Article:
We have seen cars damaged at races and track days by corner workers and tow truck drivers many times. Often the damage caused by recovering the car is worse than the accident damage or whatever damage caused the car to need a tow in the first place. Unlike your AAA tow truck driver, the recovery guy at the track isn’t focused on not damaging your car, his job is to clear the track as quickly as possible so the action can resume. Because of this, we have found that the best way of preventing damage to your car is to make the job of the recovery crew as easy as possible. The first way to do this is to have easily accessible and visible, sturdy tow hooks on both ends of your car. Many race and drift sanctioning bodies require this but a lot of track day groups do not. Raceseng, a high-quality manufacturer of billet parts ranging from shift knobs to camber/caster plates also happens to make a range of extremely high-quality racing tow hooks that are available in universal and custom fit applications for any car that comes from the factory with a tow hook socket. Our Project FR-S is getting a set of the tow hooks because it had been damaged by the tow truck drivers at a recent track day where they ripped off the rear diffuser and damaged the splitter due to a hasty hookup and we did not want to repeat that needless expense again.
The Raceseng tow hooks are amazing in build quality and attention to detail. They are also pretty highly engineered. The FR-S tow hook set has a specific fitment with the longer shaft version for the rear and the shorter shaft for the front. Raceseng sells the hook rings and the shafts separately in many different lengths if you wanted to build your own set if your car isn’t listed in their fitment charts.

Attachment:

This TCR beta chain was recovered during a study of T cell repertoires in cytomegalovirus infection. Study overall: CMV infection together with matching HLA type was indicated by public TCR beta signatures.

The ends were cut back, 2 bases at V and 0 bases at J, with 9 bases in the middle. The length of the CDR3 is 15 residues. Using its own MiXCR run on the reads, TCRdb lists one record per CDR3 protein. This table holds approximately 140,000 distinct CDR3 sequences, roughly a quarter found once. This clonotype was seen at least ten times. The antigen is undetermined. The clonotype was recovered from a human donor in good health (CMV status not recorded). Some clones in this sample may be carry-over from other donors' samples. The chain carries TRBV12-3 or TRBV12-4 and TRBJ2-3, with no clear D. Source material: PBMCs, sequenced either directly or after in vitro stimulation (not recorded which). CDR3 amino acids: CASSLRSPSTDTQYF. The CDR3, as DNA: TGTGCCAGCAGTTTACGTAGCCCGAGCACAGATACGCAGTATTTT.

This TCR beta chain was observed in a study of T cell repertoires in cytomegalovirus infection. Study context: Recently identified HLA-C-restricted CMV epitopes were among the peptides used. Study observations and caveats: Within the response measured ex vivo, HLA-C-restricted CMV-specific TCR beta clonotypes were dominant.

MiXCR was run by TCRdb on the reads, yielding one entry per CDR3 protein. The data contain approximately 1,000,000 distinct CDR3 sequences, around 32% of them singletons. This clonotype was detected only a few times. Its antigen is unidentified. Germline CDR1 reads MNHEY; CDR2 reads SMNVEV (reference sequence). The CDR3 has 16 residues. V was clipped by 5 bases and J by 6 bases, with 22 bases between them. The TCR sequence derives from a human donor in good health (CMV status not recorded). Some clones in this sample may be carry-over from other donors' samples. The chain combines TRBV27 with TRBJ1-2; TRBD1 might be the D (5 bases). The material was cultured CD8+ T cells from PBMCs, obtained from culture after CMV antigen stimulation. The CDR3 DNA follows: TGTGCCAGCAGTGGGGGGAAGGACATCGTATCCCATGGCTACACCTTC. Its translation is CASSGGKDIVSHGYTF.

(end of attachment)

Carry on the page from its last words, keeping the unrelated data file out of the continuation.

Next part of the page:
There is more than meets the eye when you look closely at the shaft. The end is tapered for ease of installation without cross-threading. At the start of the shank, there is a taper to avoid a stress riser. The shaft is electro-zinc plated, then powder-coated for corrosion resistance, even on the threaded area. If you have aluminum bumper beams, this is important to prevent galvanic corrosion and seizing.
Notice the hook eye. Look at the rounded contours with more meat around the base of the ring. Notice how the cross-section of the eye tapers to the end. This is all to add strength where it’s needed and to remove material where it’s not to reduce weight. It would have been cheaper just to cut this part from an aluminum plate but the hook is 3D milled to get this shape. Although the tow hook is available in various powder-coated colors, we chose red to make them more obvious for the tow truck drivers to see. The tow hook can withstand 8000lbs in a straightpull.
I purchased this for my 350Z based on your review… and you were right – its just as good/high quality as you said it would be! Thanks!
I have been a nationally licensed SCCA Course Marshall since 1997. I have towed a lot of cars off the track since then. We do not encourage drivers to use the threaded hole the bumper for the tow eye. That screw in may be barely OK for getting a dead car onto a roll back, but we have found that the metal behind those threads isn’t normally strong enough to hold up to a pull half way around a road course with the driver dragging the brakes to keep the rope tight. We have seen more than a few be ripped out of the bumper. And not because we try to brutalize dead race cars. Quite the opposite.
We recommend that the tow eye be firmly bolted to the main frame of the car. The same goes for a mesh style rig made from a recovery strap. SCCA rules demand that a 2 inch ID eye be fitted front and back but little is said about “how” to mount said tow eye. The little hole in the bumper cover is quick and convenient but this is a safety issue for both the driver of the race car and the people in the recovery vehicle. Attach your tow eye onto the strongest frame you can find.